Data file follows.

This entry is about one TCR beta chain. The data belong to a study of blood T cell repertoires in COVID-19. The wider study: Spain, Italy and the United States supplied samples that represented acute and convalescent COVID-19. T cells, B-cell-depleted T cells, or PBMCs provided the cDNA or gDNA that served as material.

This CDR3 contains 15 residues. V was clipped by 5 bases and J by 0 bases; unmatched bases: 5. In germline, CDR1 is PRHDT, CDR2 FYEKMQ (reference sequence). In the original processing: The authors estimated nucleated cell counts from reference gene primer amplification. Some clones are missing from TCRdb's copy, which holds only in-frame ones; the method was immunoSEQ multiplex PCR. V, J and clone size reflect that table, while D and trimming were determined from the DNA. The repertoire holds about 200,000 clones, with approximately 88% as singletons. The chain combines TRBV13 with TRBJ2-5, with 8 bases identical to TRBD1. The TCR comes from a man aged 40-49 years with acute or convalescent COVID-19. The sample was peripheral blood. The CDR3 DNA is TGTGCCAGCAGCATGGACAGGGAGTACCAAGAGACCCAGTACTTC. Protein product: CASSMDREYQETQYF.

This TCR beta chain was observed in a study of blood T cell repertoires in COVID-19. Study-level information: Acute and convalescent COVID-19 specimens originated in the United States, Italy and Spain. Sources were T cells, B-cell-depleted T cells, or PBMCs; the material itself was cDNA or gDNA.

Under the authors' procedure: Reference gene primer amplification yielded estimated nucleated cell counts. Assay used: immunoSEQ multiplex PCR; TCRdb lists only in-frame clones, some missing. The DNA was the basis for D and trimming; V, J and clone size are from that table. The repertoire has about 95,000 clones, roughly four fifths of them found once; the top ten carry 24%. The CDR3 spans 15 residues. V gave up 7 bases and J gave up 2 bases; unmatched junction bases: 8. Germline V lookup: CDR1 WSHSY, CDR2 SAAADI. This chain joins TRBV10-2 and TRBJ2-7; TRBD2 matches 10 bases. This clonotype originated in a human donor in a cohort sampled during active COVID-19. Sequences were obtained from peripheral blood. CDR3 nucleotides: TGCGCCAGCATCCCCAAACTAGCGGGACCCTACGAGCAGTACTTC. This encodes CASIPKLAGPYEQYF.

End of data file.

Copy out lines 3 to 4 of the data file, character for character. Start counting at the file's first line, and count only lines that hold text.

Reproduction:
This TCR beta chain was observed in a study of blood T cell repertoires in COVID-19. Study-level information: Acute and convalescent COVID-19 specimens originated in the United States, Italy and Spain. Sources were T cells, B-cell-depleted T cells, or PBMCs; the material itself was cDNA or gDNA.

Under the authors' procedure: Reference gene primer amplification yielded estimated nucleated cell counts. Assay used: immunoSEQ multiplex PCR; TCRdb lists only in-frame clones, some missing. The DNA was the basis for D and trimming; V, J and clone size are from that table. The repertoire has about 95,000 clones, roughly four fifths of them found once; the top ten carry 24%. The CDR3 spans 15 residues. V gave up 7 bases and J gave up 2 bases; unmatched junction bases: 8. Germline V lookup: CDR1 WSHSY, CDR2 SAAADI. This chain joins TRBV10-2 and TRBJ2-7; TRBD2 matches 10 bases. This clonotype originated in a human donor in a cohort sampled during active COVID-19. Sequences were obtained from peripheral blood. CDR3 nucleotides: TGCGCCAGCATCCCCAAACTAGCGGGACCCTACGAGCAGTACTTC. This encodes CASIPKLAGPYEQYF.